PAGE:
It’s equally endearing that the Molloys’ plans for making it rich include generosity to those back home, most especially to the woman who inspired the play. This leaves a particularly sour taste when we discover the ending:

“When I get that four hundred thou’,” he said, “I’m going to send some money to Mama Finelli.” Then Alice remembered a lot of other people in Wentworth who needed money.

Even the language Cheever uses to describe the sights of New York City are childlike in their avoidance of the ‘correct’ terminology. Instead of ‘billboards’ we read ‘brightly lighted pictures’. The sensory overload is conveyed with the phrase ‘jumble of light’:

High in the air were large, brightly lighted pictures of bloody heroes, criminal lovers, monsters, and armed desperadoes. The names of movies and soft drinks, restaurants and cigarettes were written in a jumble of light…

Even the body language of the Molloys paints this couple as children:

Evarts was sitting on the edge of the bed swinging his legs.

Alice and Mildred-Rose shouted with joy.

Mildred-Rose put her thumb into her mouth, and soon both she and her mother had lost consciousness

Even the frail old actress seems large by comparison to Evarts:

“I’ll do anything you want, Miss Beatty,” Evarts said. She sat down and folded her beautiful hands. Her feet were very big, Evarts noticed. Her shins were thin, and this made her feet seem very big.

The bellboy knows that these people are not from New York because they are overly (inappropriately) polite to a paid servant:

“I just wanted to see if you people were all right,” he said. “I just wanted to see if maybe you wanted a little ginger ale or some ice water.” “Oh, no, thank you kindly,” Alice said. “It was very nice of you to ask, though.” “You people just come to New York for the first time?” the bellboy asked.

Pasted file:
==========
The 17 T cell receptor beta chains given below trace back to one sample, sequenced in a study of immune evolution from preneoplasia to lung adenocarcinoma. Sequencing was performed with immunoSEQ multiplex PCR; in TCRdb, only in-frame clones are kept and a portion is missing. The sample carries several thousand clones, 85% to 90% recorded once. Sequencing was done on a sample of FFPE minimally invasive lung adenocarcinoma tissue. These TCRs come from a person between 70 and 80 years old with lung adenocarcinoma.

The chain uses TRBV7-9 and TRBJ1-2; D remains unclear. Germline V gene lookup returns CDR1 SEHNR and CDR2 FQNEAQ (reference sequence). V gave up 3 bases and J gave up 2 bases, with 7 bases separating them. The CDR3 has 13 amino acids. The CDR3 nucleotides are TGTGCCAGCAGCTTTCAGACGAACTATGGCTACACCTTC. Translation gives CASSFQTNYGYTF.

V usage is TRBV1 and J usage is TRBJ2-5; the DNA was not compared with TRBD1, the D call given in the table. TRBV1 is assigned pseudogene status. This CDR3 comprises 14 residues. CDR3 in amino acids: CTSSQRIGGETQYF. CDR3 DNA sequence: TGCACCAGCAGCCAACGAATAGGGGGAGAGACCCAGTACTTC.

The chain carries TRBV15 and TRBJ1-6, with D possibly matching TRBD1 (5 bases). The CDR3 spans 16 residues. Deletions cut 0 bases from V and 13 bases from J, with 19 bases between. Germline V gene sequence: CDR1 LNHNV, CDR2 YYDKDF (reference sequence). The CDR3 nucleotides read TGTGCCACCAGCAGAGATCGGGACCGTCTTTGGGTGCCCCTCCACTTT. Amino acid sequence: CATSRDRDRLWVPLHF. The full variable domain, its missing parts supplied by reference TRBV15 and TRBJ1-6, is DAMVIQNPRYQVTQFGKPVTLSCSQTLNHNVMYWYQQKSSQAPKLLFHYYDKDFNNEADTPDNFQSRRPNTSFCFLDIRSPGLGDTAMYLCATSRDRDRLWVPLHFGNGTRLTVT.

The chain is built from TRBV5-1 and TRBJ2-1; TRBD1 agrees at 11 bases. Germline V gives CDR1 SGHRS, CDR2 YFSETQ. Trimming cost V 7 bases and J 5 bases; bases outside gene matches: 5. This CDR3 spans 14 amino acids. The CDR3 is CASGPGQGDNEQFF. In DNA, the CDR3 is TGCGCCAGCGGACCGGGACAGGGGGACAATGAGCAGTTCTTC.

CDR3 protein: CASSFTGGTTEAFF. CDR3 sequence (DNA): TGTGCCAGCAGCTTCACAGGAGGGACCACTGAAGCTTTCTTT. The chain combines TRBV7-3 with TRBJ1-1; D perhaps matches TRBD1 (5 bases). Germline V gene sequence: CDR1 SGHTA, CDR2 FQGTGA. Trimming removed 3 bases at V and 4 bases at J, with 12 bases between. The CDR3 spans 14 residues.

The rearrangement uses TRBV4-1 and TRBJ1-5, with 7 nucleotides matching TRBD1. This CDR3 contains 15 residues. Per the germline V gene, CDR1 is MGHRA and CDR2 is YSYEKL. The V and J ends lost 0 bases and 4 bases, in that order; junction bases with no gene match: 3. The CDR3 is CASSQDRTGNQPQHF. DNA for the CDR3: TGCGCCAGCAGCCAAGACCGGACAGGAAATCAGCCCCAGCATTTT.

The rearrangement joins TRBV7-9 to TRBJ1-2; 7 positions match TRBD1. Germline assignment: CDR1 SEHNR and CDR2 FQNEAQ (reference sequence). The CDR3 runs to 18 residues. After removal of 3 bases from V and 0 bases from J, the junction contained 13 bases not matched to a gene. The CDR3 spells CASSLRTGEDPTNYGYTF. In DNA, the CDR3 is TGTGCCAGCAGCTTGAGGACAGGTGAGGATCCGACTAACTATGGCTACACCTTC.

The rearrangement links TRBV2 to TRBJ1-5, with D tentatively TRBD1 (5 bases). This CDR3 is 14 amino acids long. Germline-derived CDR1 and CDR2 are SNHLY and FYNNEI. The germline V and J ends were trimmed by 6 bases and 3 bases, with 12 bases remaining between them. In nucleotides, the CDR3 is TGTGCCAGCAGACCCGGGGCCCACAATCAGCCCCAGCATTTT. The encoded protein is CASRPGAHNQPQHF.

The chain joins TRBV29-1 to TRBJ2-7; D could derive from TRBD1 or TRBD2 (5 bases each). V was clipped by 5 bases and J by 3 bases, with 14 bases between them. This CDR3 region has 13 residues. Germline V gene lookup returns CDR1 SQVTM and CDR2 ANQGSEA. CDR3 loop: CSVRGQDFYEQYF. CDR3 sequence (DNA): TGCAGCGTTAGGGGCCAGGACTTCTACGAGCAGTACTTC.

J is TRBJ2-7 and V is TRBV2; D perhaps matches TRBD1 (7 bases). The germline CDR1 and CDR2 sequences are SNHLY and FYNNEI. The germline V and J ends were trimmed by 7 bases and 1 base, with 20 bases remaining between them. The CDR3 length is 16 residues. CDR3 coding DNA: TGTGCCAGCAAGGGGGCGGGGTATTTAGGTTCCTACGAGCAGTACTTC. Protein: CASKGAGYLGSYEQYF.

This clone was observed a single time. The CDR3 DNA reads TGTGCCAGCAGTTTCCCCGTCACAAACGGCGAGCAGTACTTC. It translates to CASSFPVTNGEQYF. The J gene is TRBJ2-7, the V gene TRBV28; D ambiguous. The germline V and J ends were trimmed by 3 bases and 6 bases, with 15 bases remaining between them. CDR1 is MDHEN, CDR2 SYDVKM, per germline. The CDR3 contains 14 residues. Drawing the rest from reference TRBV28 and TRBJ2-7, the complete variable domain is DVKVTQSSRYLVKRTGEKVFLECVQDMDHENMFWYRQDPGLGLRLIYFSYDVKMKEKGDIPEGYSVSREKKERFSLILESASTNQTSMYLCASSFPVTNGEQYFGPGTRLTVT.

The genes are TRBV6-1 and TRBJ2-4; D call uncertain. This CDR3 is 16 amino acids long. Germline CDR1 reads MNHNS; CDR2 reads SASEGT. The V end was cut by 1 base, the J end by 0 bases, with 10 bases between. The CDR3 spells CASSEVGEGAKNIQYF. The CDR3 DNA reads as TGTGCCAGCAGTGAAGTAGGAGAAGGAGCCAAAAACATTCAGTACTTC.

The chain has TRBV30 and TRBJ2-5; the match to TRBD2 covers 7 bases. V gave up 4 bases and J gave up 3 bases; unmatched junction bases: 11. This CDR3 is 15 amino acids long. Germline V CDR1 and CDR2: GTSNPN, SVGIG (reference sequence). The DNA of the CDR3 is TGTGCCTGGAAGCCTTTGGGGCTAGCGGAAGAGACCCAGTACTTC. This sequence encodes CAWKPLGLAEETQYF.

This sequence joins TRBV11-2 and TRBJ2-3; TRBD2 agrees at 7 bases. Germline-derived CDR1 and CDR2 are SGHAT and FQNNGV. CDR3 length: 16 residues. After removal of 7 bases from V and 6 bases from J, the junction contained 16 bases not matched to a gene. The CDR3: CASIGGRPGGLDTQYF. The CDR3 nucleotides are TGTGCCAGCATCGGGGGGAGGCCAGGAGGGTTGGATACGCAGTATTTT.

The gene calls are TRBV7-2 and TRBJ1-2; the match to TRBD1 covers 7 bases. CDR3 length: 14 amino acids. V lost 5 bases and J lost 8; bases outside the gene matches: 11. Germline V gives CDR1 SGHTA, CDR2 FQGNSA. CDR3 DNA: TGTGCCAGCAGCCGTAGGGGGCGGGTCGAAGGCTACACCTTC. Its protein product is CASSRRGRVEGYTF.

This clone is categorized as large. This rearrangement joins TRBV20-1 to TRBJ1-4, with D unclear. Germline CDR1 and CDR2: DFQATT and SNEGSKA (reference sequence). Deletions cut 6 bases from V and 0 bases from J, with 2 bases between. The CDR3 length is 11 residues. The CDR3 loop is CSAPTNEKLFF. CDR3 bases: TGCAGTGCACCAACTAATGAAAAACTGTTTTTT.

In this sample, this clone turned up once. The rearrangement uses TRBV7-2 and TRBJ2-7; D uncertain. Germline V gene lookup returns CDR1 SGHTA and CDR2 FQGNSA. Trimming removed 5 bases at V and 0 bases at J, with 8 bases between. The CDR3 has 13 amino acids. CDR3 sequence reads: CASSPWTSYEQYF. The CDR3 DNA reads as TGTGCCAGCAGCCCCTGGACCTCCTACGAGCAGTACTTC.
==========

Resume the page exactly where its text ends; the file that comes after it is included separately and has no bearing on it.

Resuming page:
Since everyone has experienced rejection, we feel for the Molloys when they suffer the same:

Mr. Murchison introduced the Malloys to a couple who stood near the door, and abandoned them. The couple turned their backs on the Malloys.

And we cringe along with Evarts when Alice so embarrassingly misreads the social situation and falls to the ground in a heap.

Evarts suffers his own minor humiliations, and we empathise with him then, too:

The Hauser Agency was located in one of the buildings in Radio City. Now Evarts’ business took him through the building’s formidable doors as legitimately, he told himself, as anyone else. The Hauser offices were on the twenty-sixth floor. He didn’t call his floor until the elevator had begun its ascent. “It’s too late now,” the operator said. “You got to tell me the number of the floor when you get in.” This branded him as green to all the other people in the car, Evarts knew, and he blushed.

We start to feel really worried for Evarts when we are given details that the Hauser offices are in disrepair, and obviously broke. This is a wonderful example of a thumbnail description of a setting, full of justapositions between opulence and poverty:

At the end of a long corridor, there was a pair of bronze doors, fastened by a bifurcated eagle. Evarts turned the wings of the imperial bird and stepped into a lofty manor hall. The paneling on its walls was worm-pitted and white with rot. In the distance, behind a small glass window, he saw a woman wearing earphones. He walked over to her, told her his business, and was asked to sit down. He sat on a leather sofa and lighted a cigarette. The richness of the hall impressed him profoundly. Then he noticed that the sofa was covered with dust. So were the table, the magazines on it, the lamp, the bronze cast of Rodin’s “Le Baiser”-everything in the vast room was covered with dust. He noticed at the same time the peculiar stillness of the hall. All the usual noises of an office were lacking. Into this stillness, from the distant earth, rose the recorded music from the skating rink, where a carillon played “Joy to the World! The Lord Is Come!” The magazines on the table beside the sofa were all five years old. After a while, the receptionist pointed to a double door at the end of the hall, and Evarts walked there, timidly. The office on the other side of the door was smaller than the room he had just left but dimmer, richer, and more imposing, and in the distance he could still hear the music of the skating rink. A man was sitting at an antique desk.

The juxtaposition continues, with the Mr Leavitt waxing lyrical about how much money is going to be made (though he hasn’t read the play). We also see foreshadowing. Mr Leavitt is a litigious sort of character, more interested in law suits than in theatre:

Now, I understand that you’ve signed a contract with Murchison. I’m going to declare that contract null and void, and my lawyer is going to declare that contract null and void, and if Murchison contests it, we’ll drag him into court and have the judge declare that contract null and void.